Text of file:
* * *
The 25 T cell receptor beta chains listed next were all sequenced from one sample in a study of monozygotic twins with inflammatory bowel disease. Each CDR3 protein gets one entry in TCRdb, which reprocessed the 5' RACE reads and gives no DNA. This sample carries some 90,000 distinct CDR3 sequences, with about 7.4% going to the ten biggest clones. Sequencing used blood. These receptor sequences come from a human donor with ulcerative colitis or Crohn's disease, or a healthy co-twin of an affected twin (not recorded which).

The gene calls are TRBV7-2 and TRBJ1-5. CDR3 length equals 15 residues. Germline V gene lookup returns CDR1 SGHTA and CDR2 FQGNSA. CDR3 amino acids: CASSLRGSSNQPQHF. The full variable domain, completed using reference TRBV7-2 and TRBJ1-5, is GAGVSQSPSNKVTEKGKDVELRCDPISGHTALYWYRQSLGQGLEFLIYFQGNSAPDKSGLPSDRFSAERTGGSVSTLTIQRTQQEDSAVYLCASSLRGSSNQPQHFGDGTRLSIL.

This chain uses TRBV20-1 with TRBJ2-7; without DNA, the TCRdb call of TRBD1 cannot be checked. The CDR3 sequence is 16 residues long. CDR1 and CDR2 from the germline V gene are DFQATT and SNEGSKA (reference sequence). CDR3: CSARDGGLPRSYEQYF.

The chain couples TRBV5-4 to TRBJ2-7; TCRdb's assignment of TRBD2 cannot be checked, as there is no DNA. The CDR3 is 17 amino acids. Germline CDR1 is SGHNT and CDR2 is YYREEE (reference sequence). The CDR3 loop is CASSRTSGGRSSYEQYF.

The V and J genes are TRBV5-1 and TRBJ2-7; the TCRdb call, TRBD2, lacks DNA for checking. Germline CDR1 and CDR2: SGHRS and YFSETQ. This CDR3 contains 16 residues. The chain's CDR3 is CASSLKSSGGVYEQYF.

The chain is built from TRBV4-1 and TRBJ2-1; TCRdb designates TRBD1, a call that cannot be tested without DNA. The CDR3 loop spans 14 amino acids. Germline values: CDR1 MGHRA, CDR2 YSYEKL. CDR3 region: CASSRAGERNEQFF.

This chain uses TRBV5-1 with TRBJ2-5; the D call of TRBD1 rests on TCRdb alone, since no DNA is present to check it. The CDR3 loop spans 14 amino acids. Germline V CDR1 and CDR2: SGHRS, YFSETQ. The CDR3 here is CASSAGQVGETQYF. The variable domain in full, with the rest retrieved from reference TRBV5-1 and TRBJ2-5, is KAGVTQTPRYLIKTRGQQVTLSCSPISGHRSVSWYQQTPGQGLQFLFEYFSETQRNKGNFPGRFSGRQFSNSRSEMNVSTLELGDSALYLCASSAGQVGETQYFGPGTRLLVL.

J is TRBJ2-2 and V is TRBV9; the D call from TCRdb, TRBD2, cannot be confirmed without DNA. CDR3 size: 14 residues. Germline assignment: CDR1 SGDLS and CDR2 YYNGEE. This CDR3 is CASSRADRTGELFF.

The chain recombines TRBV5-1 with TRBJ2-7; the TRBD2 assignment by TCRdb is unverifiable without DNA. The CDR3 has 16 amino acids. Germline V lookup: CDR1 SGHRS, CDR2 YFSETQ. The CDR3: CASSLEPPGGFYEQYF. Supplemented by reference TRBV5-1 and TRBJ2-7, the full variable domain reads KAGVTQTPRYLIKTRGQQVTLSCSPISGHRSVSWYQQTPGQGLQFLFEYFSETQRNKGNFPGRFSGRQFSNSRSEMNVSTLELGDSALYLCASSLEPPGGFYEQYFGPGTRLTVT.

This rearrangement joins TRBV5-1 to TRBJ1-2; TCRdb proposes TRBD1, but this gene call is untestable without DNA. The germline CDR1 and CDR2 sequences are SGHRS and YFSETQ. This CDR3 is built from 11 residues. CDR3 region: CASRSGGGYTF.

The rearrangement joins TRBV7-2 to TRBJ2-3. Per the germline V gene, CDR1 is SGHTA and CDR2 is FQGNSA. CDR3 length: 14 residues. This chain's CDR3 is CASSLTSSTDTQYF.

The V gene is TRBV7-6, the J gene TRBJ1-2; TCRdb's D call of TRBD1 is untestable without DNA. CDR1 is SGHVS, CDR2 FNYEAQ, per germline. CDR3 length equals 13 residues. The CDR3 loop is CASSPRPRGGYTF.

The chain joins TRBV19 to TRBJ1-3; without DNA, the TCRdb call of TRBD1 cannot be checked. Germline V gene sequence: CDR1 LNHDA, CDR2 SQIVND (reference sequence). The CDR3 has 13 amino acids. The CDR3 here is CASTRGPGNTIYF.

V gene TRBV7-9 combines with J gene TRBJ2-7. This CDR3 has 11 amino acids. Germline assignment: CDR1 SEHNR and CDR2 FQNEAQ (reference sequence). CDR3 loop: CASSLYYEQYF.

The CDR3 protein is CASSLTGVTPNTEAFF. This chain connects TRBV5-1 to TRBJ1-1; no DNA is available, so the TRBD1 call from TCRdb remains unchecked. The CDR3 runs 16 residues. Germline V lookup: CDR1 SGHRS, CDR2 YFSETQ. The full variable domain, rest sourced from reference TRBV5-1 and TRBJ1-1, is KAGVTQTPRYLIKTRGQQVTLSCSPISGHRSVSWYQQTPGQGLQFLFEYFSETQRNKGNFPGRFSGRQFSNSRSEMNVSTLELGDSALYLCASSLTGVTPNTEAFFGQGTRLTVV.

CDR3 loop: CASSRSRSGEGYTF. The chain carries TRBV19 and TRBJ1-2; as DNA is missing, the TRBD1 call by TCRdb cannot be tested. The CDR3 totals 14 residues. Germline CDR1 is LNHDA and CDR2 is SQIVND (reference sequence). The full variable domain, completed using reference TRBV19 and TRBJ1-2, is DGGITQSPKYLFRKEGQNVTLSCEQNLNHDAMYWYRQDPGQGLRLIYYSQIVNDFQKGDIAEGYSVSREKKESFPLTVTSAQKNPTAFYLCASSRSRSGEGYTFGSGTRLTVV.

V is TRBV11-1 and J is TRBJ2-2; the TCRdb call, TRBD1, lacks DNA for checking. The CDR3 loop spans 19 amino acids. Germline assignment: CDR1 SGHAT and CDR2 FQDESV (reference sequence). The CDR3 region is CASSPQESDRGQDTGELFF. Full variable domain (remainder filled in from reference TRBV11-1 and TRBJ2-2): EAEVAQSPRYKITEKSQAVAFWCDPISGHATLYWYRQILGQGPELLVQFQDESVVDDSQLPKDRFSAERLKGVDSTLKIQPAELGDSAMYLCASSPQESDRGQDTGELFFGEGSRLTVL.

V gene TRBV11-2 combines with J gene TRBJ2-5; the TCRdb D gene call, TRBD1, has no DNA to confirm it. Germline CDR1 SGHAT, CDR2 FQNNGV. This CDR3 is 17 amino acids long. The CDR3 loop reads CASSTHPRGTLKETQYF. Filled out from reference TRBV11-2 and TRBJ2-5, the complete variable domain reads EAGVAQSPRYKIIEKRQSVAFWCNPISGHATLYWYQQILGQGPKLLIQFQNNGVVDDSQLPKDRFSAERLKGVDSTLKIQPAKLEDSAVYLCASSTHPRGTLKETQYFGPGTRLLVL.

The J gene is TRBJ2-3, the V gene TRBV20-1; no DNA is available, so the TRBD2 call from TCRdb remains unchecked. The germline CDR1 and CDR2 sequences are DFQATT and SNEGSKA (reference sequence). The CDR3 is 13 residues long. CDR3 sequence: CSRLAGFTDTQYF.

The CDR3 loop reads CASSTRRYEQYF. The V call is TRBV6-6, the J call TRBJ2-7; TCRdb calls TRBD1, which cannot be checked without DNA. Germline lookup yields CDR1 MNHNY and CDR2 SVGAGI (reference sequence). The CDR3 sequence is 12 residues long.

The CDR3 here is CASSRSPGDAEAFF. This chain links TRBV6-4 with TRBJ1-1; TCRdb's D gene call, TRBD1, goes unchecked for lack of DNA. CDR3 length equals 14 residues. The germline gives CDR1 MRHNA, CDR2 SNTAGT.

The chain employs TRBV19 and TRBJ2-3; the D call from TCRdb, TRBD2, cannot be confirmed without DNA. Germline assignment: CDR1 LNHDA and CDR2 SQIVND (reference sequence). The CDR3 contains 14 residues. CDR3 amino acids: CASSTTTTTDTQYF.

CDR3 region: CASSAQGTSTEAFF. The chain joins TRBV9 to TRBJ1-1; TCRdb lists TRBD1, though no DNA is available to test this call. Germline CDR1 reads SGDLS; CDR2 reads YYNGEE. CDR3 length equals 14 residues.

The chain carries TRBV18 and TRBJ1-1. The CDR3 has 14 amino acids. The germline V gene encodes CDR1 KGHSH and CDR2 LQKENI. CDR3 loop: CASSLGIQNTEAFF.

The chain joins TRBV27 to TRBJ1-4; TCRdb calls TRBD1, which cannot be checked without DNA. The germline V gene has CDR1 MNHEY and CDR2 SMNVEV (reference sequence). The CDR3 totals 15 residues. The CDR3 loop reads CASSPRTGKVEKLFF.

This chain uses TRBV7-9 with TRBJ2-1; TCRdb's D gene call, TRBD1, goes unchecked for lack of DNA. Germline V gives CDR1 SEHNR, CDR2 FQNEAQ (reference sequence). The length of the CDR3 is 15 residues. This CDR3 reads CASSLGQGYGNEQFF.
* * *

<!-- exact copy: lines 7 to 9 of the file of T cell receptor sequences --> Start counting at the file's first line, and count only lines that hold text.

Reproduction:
This chain uses TRBV5-1 with TRBJ2-5; the D call of TRBD1 rests on TCRdb alone, since no DNA is present to check it. The CDR3 loop spans 14 amino acids. Germline V CDR1 and CDR2: SGHRS, YFSETQ. The CDR3 here is CASSAGQVGETQYF. The variable domain in full, with the rest retrieved from reference TRBV5-1 and TRBJ2-5, is KAGVTQTPRYLIKTRGQQVTLSCSPISGHRSVSWYQQTPGQGLQFLFEYFSETQRNKGNFPGRFSGRQFSNSRSEMNVSTLELGDSALYLCASSAGQVGETQYFGPGTRLLVL.

J is TRBJ2-2 and V is TRBV9; the D call from TCRdb, TRBD2, cannot be confirmed without DNA. CDR3 size: 14 residues. Germline assignment: CDR1 SGDLS and CDR2 YYNGEE. This CDR3 is CASSRADRTGELFF.

The chain recombines TRBV5-1 with TRBJ2-7; the TRBD2 assignment by TCRdb is unverifiable without DNA. The CDR3 has 16 amino acids. Germline V lookup: CDR1 SGHRS, CDR2 YFSETQ. The CDR3: CASSLEPPGGFYEQYF. Supplemented by reference TRBV5-1 and TRBJ2-7, the full variable domain reads KAGVTQTPRYLIKTRGQQVTLSCSPISGHRSVSWYQQTPGQGLQFLFEYFSETQRNKGNFPGRFSGRQFSNSRSEMNVSTLELGDSALYLCASSLEPPGGFYEQYFGPGTRLTVT.